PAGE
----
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The stage is a fixed space. It is the axis around which story, conflict, and character revolve. When that fixed space shifts, new possibilities emerge. Starting Wednesday, April 23, a shifting site for theater emerges at Deering Estate, a 444-acre environmental, archeological, and historical preserve along the edge of Biscayne Bay in Palmetto Bay. Four local playwrights have collaborated ..

Nearly two years ago, Miami’s Zoetic Stage took its first trip into the world of Harold Pinter with an intense, superbly acted production of the Nobel laureate’s 1978 hit “Betrayal” in the Arsht Center’s Carnival Studio Theater. Now Zoetic is delving further back into the Pinter canon with a riveting production of “The Caretaker.” This 1960 work is, like “Betrayal,” a three-character ..

Imagine animation created live on stage, with mini backdrops, puppets, and low-tech props. Channel it through multiple cameras and mix it live into a projected film. Add a string quartet and a DJ. This is the structure of “Nufonia Must Fall,” an upcoming project presented by MDC Live Arts. The show is slated for appearances around the world, from Asia and the Middle East to Europe and..

That Actors’ Playhouse opened its production of Robert Schenkkan’s “All the Way” on the same day that the American Health Care Act was pulled from a vote by the House of Representatives is ironic and more than a little instructive. The much-touted replacement for Obamacare didn’t have enough sure votes to ensure passage, as Speaker Paul Ryan told President Donald Trump, so the “replac..

The take-no-prisoners world of high finance and ruthless business deals has long been a tantalizing subject for artists. From filmmaker Oliver Stone’s 1987 “Wall Street,” with its antihero Gordon Gekko spouting “greed is good,” to Damien Lewis’ slick hedge fund mogul Bobby Axelrod in the Showtime series “Billions,” movies and television allow those of us in the 99 percent a glimpse at wha..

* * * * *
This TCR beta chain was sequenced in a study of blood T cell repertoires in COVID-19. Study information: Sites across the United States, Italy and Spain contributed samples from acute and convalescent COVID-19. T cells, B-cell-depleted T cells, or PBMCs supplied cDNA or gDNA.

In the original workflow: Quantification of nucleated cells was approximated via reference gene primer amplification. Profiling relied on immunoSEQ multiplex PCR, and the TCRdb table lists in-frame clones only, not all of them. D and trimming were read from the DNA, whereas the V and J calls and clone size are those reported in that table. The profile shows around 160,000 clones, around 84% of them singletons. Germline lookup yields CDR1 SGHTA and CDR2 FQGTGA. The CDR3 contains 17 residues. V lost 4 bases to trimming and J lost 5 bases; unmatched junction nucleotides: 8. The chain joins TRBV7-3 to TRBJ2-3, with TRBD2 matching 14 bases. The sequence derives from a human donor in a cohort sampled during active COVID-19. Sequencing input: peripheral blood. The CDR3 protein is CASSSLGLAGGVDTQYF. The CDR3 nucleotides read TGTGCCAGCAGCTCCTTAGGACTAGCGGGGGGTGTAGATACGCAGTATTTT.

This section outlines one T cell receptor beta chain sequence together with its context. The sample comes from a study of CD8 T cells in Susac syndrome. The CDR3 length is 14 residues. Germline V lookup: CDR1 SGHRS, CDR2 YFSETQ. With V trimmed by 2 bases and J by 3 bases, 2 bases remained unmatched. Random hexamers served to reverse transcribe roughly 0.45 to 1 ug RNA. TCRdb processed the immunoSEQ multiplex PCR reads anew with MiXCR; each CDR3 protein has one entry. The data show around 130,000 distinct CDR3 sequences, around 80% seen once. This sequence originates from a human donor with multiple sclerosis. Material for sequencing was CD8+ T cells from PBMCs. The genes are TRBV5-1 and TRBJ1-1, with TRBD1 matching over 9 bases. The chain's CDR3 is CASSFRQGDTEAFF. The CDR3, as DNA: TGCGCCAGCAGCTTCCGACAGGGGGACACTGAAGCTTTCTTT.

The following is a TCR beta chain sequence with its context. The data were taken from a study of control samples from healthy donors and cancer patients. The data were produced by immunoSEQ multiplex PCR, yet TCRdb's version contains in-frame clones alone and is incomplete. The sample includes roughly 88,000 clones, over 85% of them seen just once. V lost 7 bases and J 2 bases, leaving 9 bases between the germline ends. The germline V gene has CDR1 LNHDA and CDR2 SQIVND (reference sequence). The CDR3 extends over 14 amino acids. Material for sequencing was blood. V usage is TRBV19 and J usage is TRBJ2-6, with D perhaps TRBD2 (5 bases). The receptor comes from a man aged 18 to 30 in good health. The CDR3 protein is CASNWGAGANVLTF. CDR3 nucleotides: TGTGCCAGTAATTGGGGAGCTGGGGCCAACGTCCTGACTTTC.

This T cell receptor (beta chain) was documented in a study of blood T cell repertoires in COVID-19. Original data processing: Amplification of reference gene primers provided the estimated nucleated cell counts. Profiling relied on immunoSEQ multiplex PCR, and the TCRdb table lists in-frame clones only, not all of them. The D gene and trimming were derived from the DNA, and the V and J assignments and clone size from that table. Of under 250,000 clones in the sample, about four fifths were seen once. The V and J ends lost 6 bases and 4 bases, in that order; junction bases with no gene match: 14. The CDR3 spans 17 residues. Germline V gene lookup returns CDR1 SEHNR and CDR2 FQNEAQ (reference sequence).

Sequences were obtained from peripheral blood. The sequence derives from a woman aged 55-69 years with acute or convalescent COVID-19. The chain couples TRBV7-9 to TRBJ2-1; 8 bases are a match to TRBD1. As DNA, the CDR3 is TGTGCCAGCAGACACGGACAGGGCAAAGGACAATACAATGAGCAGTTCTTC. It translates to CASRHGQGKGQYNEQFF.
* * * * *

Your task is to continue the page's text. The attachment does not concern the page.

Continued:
Miami’s venerable M Ensemble is a company that sometimes dips into its rich history to mount fresh productions of past shows. For its second production in its versatile new home at the Sandrell Rivers Theater in Liberty City, the troupe is revisiting Darren Canady’s “Brothers of the Dust.” Winner of the 2012 M. Elizabeth Osborn Award from the American Theatre Critics Association, the ..

“El cuento de Rene,” actor and director Larry Villanueva’s adaptation of Cuban writer Rene Ariza’s short stories into a work of theater, is more than an homage. It’s a statement on oppression. Ariza was sentenced to eight years in prison for trying to send manuscripts abroad. He was banned from creating theater in Cuba and condemned as “counter-revolutionary.” Ariza served five years of h..

Those who attend film festivals aren't looking for the mainstream, Cineplex offerings. That isn't the goal. Amid the indie films, the foreign entries, documentaries, and the world premieres, there's another reason to canvass the program for something you might not see anywhere else. Given the Miami Film Festival is the only major film festival to be produced by a college or university..

{This interview was conducted before the film making team went on to amazing Oscar success.} Playwright Tarell Alvin McCraney and filmmaker Barry Jenkins are nine miles away from the Liberty City housing projects where they both grew up, but they are worlds away. They are at the picturesque Standard Hotel to talk about the new movie "Moonlight," with a screenplay by Jenkins base..